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Energies 2019, 12(5), 891; https://doi.org/10.3390/en12050891

Article
Transient Response Estimation of an Offshore Wind Turbine Support System
1
College of Engineering, Ocean University of China, Qingdao 266100, China
2
College of Aerospace and Civil Engineering, Harbin Engineering University, Harbin 150001, China
3
Powerchina Huadong Engineering Corporation Limited, Hangzhou 311122, China
*
Author to whom correspondence should be addressed.
Received: 11 February 2019 / Accepted: 2 March 2019 / Published: 7 March 2019

Abstract

:
To obtain reliable estimations of the dynamic responses of high-rising marine structures such as offshore wind turbines with obvious nonzero initial conditions, traditional frequency-domain methods cannot be employed because they provide only steady-state results. A novel frequency-domain transient response estimation method for offshore wind turbines is presented in this paper. This method builds upon a recent, significant theoretical development, which found that expressions of external loads in the frequency domain can be obtained by discretizing their eigenvalues and corresponding complex coefficients rather than directly by discrete Fourier transform (DFT) analysis, which makes it possible to deal with nonzero conditions in the frequency domain. One engineering advantage of this approach is its computational efficiency, as the motion equations of the system can be solved in the frequency domain. In order to demonstrate this approach, a case of a monopile-supported wind turbine with nonzero initial conditions was investigated. The numerical results indicate that the approach matches well with the time-domain method, except for a small, earlier portion of the estimated responses. A second case study of a sophisticated, jacket support wind turbine, involving practical issues such as complex external loads and computation efficiency, is also discussed, and comparisons of the results with the time-domain method and traditional frequency-domain method using the commercial software ANSYS are included here.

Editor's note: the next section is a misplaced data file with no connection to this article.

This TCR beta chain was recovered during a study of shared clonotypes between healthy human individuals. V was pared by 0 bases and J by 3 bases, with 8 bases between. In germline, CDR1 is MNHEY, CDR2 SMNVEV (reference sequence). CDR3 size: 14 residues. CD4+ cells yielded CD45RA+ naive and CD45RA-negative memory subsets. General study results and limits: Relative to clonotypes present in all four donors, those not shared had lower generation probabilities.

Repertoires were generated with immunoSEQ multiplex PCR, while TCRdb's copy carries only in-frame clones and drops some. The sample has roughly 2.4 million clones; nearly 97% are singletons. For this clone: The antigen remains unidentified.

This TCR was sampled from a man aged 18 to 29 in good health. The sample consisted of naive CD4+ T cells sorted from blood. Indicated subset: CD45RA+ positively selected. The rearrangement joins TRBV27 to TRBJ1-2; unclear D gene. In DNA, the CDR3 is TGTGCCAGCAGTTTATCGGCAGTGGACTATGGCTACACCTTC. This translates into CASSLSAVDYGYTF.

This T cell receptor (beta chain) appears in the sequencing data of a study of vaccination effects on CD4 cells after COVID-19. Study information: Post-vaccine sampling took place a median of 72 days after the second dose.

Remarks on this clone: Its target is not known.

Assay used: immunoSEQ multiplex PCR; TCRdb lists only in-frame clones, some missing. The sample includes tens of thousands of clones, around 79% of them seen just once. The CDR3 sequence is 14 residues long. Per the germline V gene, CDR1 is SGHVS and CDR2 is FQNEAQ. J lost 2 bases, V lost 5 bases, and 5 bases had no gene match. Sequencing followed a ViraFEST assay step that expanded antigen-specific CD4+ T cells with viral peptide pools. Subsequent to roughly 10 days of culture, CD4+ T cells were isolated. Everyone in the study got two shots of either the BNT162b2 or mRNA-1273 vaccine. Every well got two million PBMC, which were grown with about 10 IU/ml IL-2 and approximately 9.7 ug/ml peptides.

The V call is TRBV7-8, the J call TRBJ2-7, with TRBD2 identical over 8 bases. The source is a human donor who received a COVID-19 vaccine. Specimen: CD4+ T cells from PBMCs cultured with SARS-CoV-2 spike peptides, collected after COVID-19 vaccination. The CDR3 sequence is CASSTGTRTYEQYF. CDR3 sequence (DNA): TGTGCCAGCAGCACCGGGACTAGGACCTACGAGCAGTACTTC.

Keywords:
initial condition; frequency domain; transient response estimation; support structure; offshore wind turbine

1. Introduction

The estimation of the dynamic responses of offshore wind turbine support structures, which transfer top loads to the surrounding soil, is one of the most important components in the design of wind turbine structures and may occupy up to 35% of the total installation costs (Arany et al., 2015) [1]. There are varying designs for such support structures, depending on the surrounding environment, including gravity bases or monopiles for shallow water, jacket supports for relatively deep water, and floating options for much deeper water (Pérez-Collazo et al., 2015) [2]. A new generation of high-output wind turbines supported by tall and slender towers has been led by recent developments, which aim to obtain the most economic and productive configurations for wind turbines. These tall towers are generally regarded to be relatively flexible and lightly damped structures, as they are usually constructed with lightweight and high-strength materials. Thus, during the dynamic analysis of offshore wind turbine support structures, wave-induced motion, turbine motion, and nonzero deflections or velocities (initial conditions) of the tower or support structure must be considered simultaneously.